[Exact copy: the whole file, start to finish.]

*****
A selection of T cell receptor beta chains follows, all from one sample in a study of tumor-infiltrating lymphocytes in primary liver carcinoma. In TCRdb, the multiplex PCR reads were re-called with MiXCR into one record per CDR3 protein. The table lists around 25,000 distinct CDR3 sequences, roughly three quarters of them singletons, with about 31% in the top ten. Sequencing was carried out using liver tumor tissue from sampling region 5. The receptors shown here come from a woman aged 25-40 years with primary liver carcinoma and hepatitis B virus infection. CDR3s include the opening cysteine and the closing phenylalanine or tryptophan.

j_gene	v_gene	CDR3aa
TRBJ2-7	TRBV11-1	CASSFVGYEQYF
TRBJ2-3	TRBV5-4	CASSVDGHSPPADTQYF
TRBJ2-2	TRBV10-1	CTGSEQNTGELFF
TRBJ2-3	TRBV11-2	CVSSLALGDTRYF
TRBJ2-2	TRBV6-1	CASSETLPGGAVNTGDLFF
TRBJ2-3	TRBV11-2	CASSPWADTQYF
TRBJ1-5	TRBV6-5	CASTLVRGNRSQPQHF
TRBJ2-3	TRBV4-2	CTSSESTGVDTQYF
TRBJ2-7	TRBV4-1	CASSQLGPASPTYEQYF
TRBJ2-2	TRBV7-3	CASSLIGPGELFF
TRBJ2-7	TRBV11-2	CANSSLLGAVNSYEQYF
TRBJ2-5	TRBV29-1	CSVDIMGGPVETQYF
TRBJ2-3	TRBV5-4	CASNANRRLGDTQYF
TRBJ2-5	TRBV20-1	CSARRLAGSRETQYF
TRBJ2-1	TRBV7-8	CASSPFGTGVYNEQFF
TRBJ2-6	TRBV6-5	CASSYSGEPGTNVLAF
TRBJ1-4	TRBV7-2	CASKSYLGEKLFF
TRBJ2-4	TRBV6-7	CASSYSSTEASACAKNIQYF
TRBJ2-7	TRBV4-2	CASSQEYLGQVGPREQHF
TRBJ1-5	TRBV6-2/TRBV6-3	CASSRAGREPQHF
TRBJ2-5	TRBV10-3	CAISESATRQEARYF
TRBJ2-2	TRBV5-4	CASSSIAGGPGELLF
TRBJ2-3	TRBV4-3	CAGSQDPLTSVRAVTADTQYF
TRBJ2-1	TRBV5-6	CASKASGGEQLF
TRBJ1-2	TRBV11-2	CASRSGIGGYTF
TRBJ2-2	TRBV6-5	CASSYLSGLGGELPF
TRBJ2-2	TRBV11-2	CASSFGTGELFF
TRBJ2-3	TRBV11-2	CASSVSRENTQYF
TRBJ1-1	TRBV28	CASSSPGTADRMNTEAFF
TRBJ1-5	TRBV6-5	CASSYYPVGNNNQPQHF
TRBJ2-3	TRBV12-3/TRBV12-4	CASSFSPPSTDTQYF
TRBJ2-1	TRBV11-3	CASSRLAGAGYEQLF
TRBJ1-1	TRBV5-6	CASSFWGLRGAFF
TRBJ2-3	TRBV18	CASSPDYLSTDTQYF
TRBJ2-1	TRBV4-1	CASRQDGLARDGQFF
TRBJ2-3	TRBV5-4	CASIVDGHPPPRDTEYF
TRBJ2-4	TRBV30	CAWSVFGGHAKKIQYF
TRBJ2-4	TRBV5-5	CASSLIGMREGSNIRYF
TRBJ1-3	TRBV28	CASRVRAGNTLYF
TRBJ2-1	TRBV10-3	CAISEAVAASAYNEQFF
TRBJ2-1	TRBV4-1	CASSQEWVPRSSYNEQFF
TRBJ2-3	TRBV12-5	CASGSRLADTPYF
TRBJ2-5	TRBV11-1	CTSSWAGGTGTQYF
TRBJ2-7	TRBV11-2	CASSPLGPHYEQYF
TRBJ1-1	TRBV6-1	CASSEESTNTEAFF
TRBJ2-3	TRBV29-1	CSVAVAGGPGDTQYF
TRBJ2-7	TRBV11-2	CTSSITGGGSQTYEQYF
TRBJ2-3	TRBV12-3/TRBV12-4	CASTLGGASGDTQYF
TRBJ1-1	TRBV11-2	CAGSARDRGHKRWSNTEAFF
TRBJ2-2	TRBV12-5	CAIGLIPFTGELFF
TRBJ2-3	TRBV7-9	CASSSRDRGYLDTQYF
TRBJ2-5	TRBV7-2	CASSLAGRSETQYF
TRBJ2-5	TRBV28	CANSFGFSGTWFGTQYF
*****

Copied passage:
A selection of T cell receptor beta chains follows, all from one sample in a study of tumor-infiltrating lymphocytes in primary liver carcinoma. In TCRdb, the multiplex PCR reads were re-called with MiXCR into one record per CDR3 protein. The table lists around 25,000 distinct CDR3 sequences, roughly three quarters of them singletons, with about 31% in the top ten. Sequencing was carried out using liver tumor tissue from sampling region 5. The receptors shown here come from a woman aged 25-40 years with primary liver carcinoma and hepatitis B virus infection. CDR3s include the opening cysteine and the closing phenylalanine or tryptophan.

j_gene	v_gene	CDR3aa
TRBJ2-7	TRBV11-1	CASSFVGYEQYF
TRBJ2-3	TRBV5-4	CASSVDGHSPPADTQYF
TRBJ2-2	TRBV10-1	CTGSEQNTGELFF
TRBJ2-3	TRBV11-2	CVSSLALGDTRYF
TRBJ2-2	TRBV6-1	CASSETLPGGAVNTGDLFF
TRBJ2-3	TRBV11-2	CASSPWADTQYF
TRBJ1-5	TRBV6-5	CASTLVRGNRSQPQHF
TRBJ2-3	TRBV4-2	CTSSESTGVDTQYF
TRBJ2-7	TRBV4-1	CASSQLGPASPTYEQYF
TRBJ2-2	TRBV7-3	CASSLIGPGELFF
TRBJ2-7	TRBV11-2	CANSSLLGAVNSYEQYF
TRBJ2-5	TRBV29-1	CSVDIMGGPVETQYF
TRBJ2-3	TRBV5-4	CASNANRRLGDTQYF
TRBJ2-5	TRBV20-1	CSARRLAGSRETQYF
TRBJ2-1	TRBV7-8	CASSPFGTGVYNEQFF
TRBJ2-6	TRBV6-5	CASSYSGEPGTNVLAF
TRBJ1-4	TRBV7-2	CASKSYLGEKLFF
TRBJ2-4	TRBV6-7	CASSYSSTEASACAKNIQYF
TRBJ2-7	TRBV4-2	CASSQEYLGQVGPREQHF
TRBJ1-5	TRBV6-2/TRBV6-3	CASSRAGREPQHF
TRBJ2-5	TRBV10-3	CAISESATRQEARYF
TRBJ2-2	TRBV5-4	CASSSIAGGPGELLF
TRBJ2-3	TRBV4-3	CAGSQDPLTSVRAVTADTQYF
TRBJ2-1	TRBV5-6	CASKASGGEQLF
TRBJ1-2	TRBV11-2	CASRSGIGGYTF
TRBJ2-2	TRBV6-5	CASSYLSGLGGELPF
TRBJ2-2	TRBV11-2	CASSFGTGELFF
TRBJ2-3	TRBV11-2	CASSVSRENTQYF
TRBJ1-1	TRBV28	CASSSPGTADRMNTEAFF
TRBJ1-5	TRBV6-5	CASSYYPVGNNNQPQHF
TRBJ2-3	TRBV12-3/TRBV12-4	CASSFSPPSTDTQYF
TRBJ2-1	TRBV11-3	CASSRLAGAGYEQLF
TRBJ1-1	TRBV5-6	CASSFWGLRGAFF
TRBJ2-3	TRBV18	CASSPDYLSTDTQYF
TRBJ2-1	TRBV4-1	CASRQDGLARDGQFF
TRBJ2-3	TRBV5-4	CASIVDGHPPPRDTEYF
TRBJ2-4	TRBV30	CAWSVFGGHAKKIQYF
TRBJ2-4	TRBV5-5	CASSLIGMREGSNIRYF
TRBJ1-3	TRBV28	CASRVRAGNTLYF
TRBJ2-1	TRBV10-3	CAISEAVAASAYNEQFF
TRBJ2-1	TRBV4-1	CASSQEWVPRSSYNEQFF
TRBJ2-3	TRBV12-5	CASGSRLADTPYF
TRBJ2-5	TRBV11-1	CTSSWAGGTGTQYF
TRBJ2-7	TRBV11-2	CASSPLGPHYEQYF
TRBJ1-1	TRBV6-1	CASSEESTNTEAFF
TRBJ2-3	TRBV29-1	CSVAVAGGPGDTQYF
TRBJ2-7	TRBV11-2	CTSSITGGGSQTYEQYF
TRBJ2-3	TRBV12-3/TRBV12-4	CASTLGGASGDTQYF
TRBJ1-1	TRBV11-2	CAGSARDRGHKRWSNTEAFF
TRBJ2-2	TRBV12-5	CAIGLIPFTGELFF
TRBJ2-3	TRBV7-9	CASSSRDRGYLDTQYF
TRBJ2-5	TRBV7-2	CASSLAGRSETQYF
TRBJ2-5	TRBV28	CANSFGFSGTWFGTQYF